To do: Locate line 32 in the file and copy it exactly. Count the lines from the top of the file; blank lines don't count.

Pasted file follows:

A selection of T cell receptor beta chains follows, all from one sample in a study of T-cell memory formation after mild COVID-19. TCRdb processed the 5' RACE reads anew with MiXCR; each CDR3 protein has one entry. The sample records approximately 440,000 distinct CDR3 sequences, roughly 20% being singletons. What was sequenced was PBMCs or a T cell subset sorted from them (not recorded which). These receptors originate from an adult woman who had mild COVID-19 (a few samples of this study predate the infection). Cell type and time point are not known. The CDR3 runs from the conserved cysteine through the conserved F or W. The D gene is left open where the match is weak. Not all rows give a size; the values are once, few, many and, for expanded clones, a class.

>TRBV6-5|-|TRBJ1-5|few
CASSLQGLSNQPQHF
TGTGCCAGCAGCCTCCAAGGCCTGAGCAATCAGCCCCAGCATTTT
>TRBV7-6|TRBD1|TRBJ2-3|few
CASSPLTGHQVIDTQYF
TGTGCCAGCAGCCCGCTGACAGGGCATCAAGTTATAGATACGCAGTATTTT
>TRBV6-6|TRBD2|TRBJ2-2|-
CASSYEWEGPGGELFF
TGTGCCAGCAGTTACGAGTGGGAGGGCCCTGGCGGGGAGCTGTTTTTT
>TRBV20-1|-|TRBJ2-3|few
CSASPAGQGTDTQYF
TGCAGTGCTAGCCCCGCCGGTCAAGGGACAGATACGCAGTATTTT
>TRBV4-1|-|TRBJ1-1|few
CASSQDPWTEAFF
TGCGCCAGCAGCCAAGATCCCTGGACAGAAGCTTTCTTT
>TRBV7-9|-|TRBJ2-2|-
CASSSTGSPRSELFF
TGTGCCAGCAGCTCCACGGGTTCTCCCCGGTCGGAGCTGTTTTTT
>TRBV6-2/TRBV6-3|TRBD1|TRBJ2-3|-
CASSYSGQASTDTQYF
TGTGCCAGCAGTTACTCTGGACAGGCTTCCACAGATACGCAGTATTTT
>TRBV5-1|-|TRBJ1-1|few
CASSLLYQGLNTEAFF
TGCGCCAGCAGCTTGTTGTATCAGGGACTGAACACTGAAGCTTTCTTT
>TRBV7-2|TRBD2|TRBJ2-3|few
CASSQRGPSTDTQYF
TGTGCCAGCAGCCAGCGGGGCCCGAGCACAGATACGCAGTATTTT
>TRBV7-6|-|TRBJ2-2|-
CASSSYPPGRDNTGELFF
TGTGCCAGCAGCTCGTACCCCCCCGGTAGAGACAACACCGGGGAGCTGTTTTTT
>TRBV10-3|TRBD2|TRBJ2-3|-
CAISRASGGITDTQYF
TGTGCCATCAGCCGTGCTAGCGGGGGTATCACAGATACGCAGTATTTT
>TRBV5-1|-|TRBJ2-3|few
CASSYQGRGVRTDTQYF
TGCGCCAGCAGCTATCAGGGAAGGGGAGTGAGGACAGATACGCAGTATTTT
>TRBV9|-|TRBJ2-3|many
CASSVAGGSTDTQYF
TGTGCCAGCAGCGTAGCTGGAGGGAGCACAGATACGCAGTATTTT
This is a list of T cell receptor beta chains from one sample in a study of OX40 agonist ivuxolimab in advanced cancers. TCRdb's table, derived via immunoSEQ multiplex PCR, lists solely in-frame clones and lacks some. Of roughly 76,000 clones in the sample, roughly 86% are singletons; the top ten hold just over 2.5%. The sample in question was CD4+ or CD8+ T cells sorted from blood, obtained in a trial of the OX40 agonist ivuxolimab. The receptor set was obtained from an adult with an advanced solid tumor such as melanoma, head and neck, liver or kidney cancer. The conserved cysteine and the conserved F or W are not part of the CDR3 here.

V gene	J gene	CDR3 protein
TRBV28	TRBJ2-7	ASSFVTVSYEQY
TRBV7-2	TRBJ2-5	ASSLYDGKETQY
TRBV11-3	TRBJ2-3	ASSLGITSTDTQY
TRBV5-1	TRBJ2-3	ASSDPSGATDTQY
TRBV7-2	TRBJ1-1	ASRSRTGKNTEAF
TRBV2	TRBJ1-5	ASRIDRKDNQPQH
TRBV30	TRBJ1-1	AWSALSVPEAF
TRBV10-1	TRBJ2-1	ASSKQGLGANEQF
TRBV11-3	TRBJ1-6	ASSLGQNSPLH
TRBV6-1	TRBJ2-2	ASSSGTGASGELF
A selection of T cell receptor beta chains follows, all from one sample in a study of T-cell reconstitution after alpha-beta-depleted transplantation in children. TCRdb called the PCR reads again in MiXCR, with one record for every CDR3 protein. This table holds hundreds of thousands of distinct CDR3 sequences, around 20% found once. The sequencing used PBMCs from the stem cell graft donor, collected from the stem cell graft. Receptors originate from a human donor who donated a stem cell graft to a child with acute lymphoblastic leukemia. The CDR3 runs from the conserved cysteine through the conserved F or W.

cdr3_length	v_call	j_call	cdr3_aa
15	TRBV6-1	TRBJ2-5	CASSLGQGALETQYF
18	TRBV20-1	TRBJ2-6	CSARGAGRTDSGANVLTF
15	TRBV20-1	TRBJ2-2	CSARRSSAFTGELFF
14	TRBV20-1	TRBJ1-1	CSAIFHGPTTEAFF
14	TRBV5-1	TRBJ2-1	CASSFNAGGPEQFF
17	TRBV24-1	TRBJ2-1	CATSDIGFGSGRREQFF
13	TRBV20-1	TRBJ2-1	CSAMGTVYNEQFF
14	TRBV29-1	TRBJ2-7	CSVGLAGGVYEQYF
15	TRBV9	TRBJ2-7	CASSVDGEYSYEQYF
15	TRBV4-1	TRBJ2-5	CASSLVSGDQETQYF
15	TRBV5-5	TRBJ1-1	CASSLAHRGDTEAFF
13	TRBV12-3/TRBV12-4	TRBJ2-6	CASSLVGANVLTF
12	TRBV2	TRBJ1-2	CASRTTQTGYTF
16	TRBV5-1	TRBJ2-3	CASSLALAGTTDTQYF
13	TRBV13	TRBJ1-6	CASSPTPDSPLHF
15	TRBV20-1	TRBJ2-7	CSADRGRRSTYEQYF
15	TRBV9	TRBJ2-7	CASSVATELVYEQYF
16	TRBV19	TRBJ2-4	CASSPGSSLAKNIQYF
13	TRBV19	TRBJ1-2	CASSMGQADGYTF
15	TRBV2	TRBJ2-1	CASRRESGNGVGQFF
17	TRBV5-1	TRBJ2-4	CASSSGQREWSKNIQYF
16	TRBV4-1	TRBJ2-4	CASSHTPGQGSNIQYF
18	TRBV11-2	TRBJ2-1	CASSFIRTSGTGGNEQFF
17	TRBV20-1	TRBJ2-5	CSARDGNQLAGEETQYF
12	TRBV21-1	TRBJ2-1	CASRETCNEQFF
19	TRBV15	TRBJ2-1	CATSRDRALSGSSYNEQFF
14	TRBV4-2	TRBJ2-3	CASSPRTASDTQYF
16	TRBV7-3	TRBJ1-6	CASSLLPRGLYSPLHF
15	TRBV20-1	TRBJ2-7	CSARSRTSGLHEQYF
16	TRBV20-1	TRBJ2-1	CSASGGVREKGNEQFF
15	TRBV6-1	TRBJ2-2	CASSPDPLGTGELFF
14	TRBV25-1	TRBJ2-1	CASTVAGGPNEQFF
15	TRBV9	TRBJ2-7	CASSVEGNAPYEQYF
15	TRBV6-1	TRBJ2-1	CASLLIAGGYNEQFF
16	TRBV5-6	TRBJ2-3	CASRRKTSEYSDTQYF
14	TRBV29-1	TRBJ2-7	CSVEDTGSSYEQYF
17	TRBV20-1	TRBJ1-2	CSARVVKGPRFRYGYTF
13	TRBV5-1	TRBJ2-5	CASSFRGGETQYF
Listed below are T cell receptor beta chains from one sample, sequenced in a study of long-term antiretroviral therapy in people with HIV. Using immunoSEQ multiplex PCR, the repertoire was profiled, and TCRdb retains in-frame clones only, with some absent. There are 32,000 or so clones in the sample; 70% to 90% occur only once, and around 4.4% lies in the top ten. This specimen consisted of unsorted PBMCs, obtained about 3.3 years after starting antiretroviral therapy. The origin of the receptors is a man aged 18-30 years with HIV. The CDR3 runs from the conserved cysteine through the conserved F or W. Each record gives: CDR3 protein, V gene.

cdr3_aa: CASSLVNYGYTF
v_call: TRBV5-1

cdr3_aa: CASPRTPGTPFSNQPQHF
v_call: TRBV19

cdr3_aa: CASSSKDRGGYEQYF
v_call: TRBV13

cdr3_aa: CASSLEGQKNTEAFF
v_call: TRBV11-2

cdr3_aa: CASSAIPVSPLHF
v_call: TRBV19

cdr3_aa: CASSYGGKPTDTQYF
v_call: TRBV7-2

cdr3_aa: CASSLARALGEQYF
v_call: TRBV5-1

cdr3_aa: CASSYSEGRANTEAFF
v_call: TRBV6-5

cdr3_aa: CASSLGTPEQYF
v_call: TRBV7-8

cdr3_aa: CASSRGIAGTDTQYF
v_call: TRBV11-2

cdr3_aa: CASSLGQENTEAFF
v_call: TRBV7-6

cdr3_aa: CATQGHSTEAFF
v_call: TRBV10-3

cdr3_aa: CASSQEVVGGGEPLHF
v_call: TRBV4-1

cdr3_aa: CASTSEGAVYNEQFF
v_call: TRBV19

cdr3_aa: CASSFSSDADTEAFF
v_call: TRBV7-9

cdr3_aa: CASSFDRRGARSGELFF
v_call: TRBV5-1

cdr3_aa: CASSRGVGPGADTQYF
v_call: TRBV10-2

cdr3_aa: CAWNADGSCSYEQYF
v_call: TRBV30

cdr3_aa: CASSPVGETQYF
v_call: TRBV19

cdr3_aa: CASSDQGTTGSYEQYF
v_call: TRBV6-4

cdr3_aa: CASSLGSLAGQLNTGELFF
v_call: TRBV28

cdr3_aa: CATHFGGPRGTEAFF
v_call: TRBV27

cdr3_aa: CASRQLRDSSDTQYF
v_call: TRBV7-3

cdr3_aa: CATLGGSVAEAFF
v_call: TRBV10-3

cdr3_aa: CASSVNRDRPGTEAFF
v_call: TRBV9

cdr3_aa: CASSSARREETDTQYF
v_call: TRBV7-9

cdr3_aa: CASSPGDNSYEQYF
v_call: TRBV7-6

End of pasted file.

>TRBV10-3|TRBD2|TRBJ2-3|-